MEMBERS of a group for people with mental health problems are angry after some of their activities were cut by the council.
Portsmouth Interaction is a service which allows people with long-term mental difficulties to meet up and take part in a range of pursuits such as horse riding, swimming and bowling.
It provides trips to local attractions and towns in a minibus and organises community sessions so group members can socialise together.
And following a consultation – and a reduction in the funding available for the scheme – managers now want to promote more contact with the wider community.
But the announcement that some of the group’s favourite activities, including minibus trips and horse riding, are being axed has led to concerns from users of the service that it could soon be under threat.
Paul Huins, 65, said: ‘We feel that Interaction is providing an excellent service.
‘We have to accept that there are going to be cuts, but the real worry is what happens in 12 months?
‘Moving things into the wider community sounds good in theory, but a lot of us are very vulnerable people who just don’t have what it takes. At the moment this is a very safe, secure space.’
Karen Day, 35, said when she heard about the changes she became very worried and anxious.
She said: ‘I don’t want to be pushed into doing things if I don’t feel ready.
‘This place means a lot to us and we don’t want it to change. We’re like a family and we look after each other.’
Keith Quinell, 56, added: ‘Funding this scheme properly makes good financial sense as well, because it helps keep people out of St James’s.’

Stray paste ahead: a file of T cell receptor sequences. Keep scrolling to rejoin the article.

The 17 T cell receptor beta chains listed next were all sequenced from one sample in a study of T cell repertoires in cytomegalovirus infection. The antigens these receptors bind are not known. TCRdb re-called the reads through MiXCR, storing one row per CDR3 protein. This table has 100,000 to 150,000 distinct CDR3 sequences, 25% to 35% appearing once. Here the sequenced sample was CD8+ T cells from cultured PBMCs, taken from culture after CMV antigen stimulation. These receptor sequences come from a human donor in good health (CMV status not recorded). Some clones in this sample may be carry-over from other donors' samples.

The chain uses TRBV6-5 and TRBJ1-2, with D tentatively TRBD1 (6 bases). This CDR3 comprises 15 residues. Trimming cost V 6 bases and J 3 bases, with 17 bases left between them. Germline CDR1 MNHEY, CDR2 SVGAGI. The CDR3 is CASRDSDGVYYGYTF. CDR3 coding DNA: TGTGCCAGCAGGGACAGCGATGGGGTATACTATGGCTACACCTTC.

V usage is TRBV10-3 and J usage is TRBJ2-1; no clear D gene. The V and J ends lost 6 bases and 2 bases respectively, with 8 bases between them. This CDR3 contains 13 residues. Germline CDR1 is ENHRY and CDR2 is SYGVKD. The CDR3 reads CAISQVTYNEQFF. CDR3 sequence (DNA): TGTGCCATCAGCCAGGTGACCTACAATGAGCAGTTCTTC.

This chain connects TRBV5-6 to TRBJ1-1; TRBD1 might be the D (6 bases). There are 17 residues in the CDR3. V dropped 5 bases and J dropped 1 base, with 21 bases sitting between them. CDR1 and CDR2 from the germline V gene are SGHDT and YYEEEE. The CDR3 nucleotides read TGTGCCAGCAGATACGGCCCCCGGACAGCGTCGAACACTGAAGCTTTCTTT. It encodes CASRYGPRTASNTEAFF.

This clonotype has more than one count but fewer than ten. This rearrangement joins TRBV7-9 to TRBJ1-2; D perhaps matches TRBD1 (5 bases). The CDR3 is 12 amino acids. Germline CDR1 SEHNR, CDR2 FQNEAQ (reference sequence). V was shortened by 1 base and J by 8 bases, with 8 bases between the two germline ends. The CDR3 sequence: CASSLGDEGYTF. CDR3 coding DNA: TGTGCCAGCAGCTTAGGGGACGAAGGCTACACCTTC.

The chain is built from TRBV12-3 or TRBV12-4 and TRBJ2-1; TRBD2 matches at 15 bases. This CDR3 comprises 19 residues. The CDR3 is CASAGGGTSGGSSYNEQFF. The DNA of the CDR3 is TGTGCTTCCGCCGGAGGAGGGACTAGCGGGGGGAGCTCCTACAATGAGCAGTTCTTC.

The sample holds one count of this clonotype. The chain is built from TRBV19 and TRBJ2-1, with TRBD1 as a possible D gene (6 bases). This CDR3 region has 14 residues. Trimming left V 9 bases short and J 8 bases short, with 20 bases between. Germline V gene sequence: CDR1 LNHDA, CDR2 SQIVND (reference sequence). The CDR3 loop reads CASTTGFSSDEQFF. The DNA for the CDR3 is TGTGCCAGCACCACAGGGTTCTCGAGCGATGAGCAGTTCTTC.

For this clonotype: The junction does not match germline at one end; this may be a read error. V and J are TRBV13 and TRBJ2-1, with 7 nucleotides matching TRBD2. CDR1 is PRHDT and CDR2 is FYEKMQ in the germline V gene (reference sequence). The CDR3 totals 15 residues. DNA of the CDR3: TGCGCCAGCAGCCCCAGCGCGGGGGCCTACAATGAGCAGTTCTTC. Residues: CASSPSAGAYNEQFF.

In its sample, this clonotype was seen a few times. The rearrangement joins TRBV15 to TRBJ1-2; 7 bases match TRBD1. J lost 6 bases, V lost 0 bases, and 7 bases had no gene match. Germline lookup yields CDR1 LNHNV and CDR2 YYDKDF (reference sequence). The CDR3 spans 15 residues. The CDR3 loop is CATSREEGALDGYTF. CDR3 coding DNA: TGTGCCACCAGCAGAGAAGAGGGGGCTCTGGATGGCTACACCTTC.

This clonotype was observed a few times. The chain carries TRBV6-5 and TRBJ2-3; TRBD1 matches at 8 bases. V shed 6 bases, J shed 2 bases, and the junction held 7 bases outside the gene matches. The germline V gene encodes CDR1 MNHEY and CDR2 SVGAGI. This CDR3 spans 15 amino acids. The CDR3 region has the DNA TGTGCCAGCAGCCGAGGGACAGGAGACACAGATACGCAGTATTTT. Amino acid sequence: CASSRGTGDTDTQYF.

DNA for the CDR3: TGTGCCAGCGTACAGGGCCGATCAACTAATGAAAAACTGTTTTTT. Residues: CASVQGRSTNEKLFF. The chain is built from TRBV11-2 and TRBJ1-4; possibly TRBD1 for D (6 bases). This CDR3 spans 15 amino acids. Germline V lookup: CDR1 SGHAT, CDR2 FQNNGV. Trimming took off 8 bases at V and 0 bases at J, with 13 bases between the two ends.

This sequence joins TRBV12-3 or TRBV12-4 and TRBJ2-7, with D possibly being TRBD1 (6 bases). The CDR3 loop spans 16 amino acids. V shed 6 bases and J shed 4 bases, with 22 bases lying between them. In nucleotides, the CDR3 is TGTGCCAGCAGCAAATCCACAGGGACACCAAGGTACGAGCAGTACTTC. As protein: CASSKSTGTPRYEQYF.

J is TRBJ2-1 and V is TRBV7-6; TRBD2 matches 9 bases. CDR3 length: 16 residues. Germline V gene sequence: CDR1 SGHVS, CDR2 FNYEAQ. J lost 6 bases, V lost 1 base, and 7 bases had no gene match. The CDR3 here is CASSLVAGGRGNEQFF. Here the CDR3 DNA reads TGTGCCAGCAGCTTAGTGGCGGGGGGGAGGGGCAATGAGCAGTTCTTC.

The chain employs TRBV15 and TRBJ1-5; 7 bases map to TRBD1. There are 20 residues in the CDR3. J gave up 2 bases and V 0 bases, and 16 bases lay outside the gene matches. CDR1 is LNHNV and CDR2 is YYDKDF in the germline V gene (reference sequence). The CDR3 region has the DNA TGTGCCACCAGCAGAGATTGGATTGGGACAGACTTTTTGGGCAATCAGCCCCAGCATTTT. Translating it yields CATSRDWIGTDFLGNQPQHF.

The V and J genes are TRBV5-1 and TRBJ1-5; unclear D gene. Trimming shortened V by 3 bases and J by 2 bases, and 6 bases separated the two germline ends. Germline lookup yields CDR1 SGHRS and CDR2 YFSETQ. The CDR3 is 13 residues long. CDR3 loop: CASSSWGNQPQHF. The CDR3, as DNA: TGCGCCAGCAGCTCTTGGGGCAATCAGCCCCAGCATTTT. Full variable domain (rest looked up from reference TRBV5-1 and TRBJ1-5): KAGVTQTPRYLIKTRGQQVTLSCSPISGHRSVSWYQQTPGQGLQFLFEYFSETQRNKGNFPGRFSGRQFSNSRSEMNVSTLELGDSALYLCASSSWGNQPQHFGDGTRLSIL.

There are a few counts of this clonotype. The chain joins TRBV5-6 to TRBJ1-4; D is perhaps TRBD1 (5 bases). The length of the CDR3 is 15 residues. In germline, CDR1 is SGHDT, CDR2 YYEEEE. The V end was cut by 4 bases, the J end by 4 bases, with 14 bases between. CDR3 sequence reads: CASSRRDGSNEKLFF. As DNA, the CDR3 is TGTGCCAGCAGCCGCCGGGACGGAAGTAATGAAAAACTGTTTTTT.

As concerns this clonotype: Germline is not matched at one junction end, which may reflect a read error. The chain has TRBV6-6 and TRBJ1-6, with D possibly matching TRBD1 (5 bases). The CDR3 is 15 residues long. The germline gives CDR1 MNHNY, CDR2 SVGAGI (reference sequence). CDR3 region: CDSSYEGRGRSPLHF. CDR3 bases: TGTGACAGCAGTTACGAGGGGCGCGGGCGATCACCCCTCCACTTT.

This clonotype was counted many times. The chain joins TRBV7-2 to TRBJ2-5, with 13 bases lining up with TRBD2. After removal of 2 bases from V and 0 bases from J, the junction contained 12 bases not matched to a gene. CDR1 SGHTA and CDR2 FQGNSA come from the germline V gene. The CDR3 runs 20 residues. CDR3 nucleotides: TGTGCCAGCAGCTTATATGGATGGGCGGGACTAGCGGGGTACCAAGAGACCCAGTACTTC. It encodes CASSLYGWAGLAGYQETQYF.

The group, which is paid for by a joint Portsmouth City Council and NHS body, is set to lose more than £28,000 because of changes to how such services are provided. A further £8,500 will be lost because of a reduction in the budget for sport and leisure.
Community projects officer Chris Richards said: ‘From April 1, the interaction service will offer a slightly reduced range of activities.
‘Like all public services, we’re under pressure to save money. But the main reason for the changes is a review of the service, guided by people who use it.
‘We want to focus on our core aims of encouraging people to take exercise and to take part in mainstream activities in the local community.
‘We appreciate that some may be disappointed by these changes, and are sorry for this. However, the service will continue to offer most of the current activities.’
Changes to how mental health services are provided in Portsmouth mean that after a tender process one body will then be commissioned to run all of them, which has also led to funding cuts for Portsmouth Mind and Port of Call.